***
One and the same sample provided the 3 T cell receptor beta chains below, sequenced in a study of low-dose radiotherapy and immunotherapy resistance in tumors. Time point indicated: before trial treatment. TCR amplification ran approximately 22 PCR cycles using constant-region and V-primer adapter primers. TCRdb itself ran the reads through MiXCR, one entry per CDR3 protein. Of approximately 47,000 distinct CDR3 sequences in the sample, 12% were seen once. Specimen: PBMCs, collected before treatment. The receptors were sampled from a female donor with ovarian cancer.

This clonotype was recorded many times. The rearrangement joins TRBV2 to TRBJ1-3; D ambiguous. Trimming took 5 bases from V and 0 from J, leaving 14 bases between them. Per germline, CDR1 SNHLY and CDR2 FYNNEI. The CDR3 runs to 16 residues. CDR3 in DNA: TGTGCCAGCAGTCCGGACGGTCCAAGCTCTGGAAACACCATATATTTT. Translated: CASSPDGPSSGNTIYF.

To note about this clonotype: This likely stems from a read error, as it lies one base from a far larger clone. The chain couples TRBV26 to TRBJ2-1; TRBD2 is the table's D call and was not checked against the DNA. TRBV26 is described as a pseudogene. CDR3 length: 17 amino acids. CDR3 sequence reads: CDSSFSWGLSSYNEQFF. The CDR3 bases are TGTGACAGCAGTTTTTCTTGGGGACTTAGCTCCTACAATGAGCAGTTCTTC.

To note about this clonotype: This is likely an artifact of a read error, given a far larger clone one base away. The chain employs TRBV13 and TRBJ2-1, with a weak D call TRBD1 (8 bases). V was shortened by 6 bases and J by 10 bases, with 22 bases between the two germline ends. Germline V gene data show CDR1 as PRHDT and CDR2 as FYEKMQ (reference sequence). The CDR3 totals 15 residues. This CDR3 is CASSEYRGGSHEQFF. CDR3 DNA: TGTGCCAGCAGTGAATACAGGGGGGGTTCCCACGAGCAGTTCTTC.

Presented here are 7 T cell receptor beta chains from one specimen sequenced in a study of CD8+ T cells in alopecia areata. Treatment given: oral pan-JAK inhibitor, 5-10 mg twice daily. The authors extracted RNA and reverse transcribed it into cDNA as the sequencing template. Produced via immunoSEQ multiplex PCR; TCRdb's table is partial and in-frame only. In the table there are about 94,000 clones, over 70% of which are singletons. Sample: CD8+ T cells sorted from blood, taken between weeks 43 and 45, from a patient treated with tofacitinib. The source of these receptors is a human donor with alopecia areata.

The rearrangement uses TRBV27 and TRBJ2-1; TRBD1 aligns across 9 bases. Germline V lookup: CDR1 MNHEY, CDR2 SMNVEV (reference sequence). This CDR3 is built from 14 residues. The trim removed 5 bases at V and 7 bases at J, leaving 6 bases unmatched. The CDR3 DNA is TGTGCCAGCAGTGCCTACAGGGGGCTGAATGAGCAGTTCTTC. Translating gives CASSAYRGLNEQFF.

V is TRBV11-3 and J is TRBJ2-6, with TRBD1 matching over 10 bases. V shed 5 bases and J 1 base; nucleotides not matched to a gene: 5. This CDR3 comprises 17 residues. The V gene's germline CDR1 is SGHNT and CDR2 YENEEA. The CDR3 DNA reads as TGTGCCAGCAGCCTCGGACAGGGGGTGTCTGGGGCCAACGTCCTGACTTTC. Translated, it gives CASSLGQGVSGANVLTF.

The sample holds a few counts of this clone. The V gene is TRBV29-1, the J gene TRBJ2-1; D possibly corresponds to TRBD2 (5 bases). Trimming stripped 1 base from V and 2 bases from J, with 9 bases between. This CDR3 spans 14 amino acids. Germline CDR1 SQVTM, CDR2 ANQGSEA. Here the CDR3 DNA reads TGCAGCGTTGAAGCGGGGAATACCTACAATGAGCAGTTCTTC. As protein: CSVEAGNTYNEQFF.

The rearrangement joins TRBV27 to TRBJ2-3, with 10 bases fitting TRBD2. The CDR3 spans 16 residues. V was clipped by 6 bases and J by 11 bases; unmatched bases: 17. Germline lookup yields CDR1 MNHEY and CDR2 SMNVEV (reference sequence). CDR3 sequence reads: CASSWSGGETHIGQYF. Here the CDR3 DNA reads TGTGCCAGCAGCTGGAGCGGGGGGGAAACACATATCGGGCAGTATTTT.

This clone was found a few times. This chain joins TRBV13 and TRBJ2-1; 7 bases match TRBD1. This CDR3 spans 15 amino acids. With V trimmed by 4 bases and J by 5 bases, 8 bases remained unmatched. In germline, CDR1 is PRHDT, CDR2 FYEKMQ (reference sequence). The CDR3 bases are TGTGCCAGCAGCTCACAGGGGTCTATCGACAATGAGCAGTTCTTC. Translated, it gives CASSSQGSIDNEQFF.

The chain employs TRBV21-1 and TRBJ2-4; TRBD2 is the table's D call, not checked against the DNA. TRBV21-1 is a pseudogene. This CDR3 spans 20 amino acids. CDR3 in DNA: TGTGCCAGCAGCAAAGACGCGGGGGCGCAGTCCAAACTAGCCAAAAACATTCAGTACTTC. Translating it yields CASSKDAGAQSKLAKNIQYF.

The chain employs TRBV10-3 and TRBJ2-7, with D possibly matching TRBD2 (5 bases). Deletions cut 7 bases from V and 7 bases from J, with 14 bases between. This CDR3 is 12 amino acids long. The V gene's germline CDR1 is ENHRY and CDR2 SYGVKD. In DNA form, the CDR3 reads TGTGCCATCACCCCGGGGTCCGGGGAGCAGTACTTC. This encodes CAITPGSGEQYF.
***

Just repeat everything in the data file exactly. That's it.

One and the same sample provided the 3 T cell receptor beta chains below, sequenced in a study of low-dose radiotherapy and immunotherapy resistance in tumors. Time point indicated: before trial treatment. TCR amplification ran approximately 22 PCR cycles using constant-region and V-primer adapter primers. TCRdb itself ran the reads through MiXCR, one entry per CDR3 protein. Of approximately 47,000 distinct CDR3 sequences in the sample, 12% were seen once. Specimen: PBMCs, collected before treatment. The receptors were sampled from a female donor with ovarian cancer.

This clonotype was recorded many times. The rearrangement joins TRBV2 to TRBJ1-3; D ambiguous. Trimming took 5 bases from V and 0 from J, leaving 14 bases between them. Per germline, CDR1 SNHLY and CDR2 FYNNEI. The CDR3 runs to 16 residues. CDR3 in DNA: TGTGCCAGCAGTCCGGACGGTCCAAGCTCTGGAAACACCATATATTTT. Translated: CASSPDGPSSGNTIYF.

To note about this clonotype: This likely stems from a read error, as it lies one base from a far larger clone. The chain couples TRBV26 to TRBJ2-1; TRBD2 is the table's D call and was not checked against the DNA. TRBV26 is described as a pseudogene. CDR3 length: 17 amino acids. CDR3 sequence reads: CDSSFSWGLSSYNEQFF. The CDR3 bases are TGTGACAGCAGTTTTTCTTGGGGACTTAGCTCCTACAATGAGCAGTTCTTC.

To note about this clonotype: This is likely an artifact of a read error, given a far larger clone one base away. The chain employs TRBV13 and TRBJ2-1, with a weak D call TRBD1 (8 bases). V was shortened by 6 bases and J by 10 bases, with 22 bases between the two germline ends. Germline V gene data show CDR1 as PRHDT and CDR2 as FYEKMQ (reference sequence). The CDR3 totals 15 residues. This CDR3 is CASSEYRGGSHEQFF. CDR3 DNA: TGTGCCAGCAGTGAATACAGGGGGGGTTCCCACGAGCAGTTCTTC.

Presented here are 7 T cell receptor beta chains from one specimen sequenced in a study of CD8+ T cells in alopecia areata. Treatment given: oral pan-JAK inhibitor, 5-10 mg twice daily. The authors extracted RNA and reverse transcribed it into cDNA as the sequencing template. Produced via immunoSEQ multiplex PCR; TCRdb's table is partial and in-frame only. In the table there are about 94,000 clones, over 70% of which are singletons. Sample: CD8+ T cells sorted from blood, taken between weeks 43 and 45, from a patient treated with tofacitinib. The source of these receptors is a human donor with alopecia areata.

The rearrangement uses TRBV27 and TRBJ2-1; TRBD1 aligns across 9 bases. Germline V lookup: CDR1 MNHEY, CDR2 SMNVEV (reference sequence). This CDR3 is built from 14 residues. The trim removed 5 bases at V and 7 bases at J, leaving 6 bases unmatched. The CDR3 DNA is TGTGCCAGCAGTGCCTACAGGGGGCTGAATGAGCAGTTCTTC. Translating gives CASSAYRGLNEQFF.

V is TRBV11-3 and J is TRBJ2-6, with TRBD1 matching over 10 bases. V shed 5 bases and J 1 base; nucleotides not matched to a gene: 5. This CDR3 comprises 17 residues. The V gene's germline CDR1 is SGHNT and CDR2 YENEEA. The CDR3 DNA reads as TGTGCCAGCAGCCTCGGACAGGGGGTGTCTGGGGCCAACGTCCTGACTTTC. Translated, it gives CASSLGQGVSGANVLTF.

The sample holds a few counts of this clone. The V gene is TRBV29-1, the J gene TRBJ2-1; D possibly corresponds to TRBD2 (5 bases). Trimming stripped 1 base from V and 2 bases from J, with 9 bases between. This CDR3 spans 14 amino acids. Germline CDR1 SQVTM, CDR2 ANQGSEA. Here the CDR3 DNA reads TGCAGCGTTGAAGCGGGGAATACCTACAATGAGCAGTTCTTC. As protein: CSVEAGNTYNEQFF.

The rearrangement joins TRBV27 to TRBJ2-3, with 10 bases fitting TRBD2. The CDR3 spans 16 residues. V was clipped by 6 bases and J by 11 bases; unmatched bases: 17. Germline lookup yields CDR1 MNHEY and CDR2 SMNVEV (reference sequence). CDR3 sequence reads: CASSWSGGETHIGQYF. Here the CDR3 DNA reads TGTGCCAGCAGCTGGAGCGGGGGGGAAACACATATCGGGCAGTATTTT.

This clone was found a few times. This chain joins TRBV13 and TRBJ2-1; 7 bases match TRBD1. This CDR3 spans 15 amino acids. With V trimmed by 4 bases and J by 5 bases, 8 bases remained unmatched. In germline, CDR1 is PRHDT, CDR2 FYEKMQ (reference sequence). The CDR3 bases are TGTGCCAGCAGCTCACAGGGGTCTATCGACAATGAGCAGTTCTTC. Translated, it gives CASSSQGSIDNEQFF.

The chain employs TRBV21-1 and TRBJ2-4; TRBD2 is the table's D call, not checked against the DNA. TRBV21-1 is a pseudogene. This CDR3 spans 20 amino acids. CDR3 in DNA: TGTGCCAGCAGCAAAGACGCGGGGGCGCAGTCCAAACTAGCCAAAAACATTCAGTACTTC. Translating it yields CASSKDAGAQSKLAKNIQYF.

The chain employs TRBV10-3 and TRBJ2-7, with D possibly matching TRBD2 (5 bases). Deletions cut 7 bases from V and 7 bases from J, with 14 bases between. This CDR3 is 12 amino acids long. The V gene's germline CDR1 is ENHRY and CDR2 SYGVKD. In DNA form, the CDR3 reads TGTGCCATCACCCCGGGGTCCGGGGAGCAGTACTTC. This encodes CAITPGSGEQYF.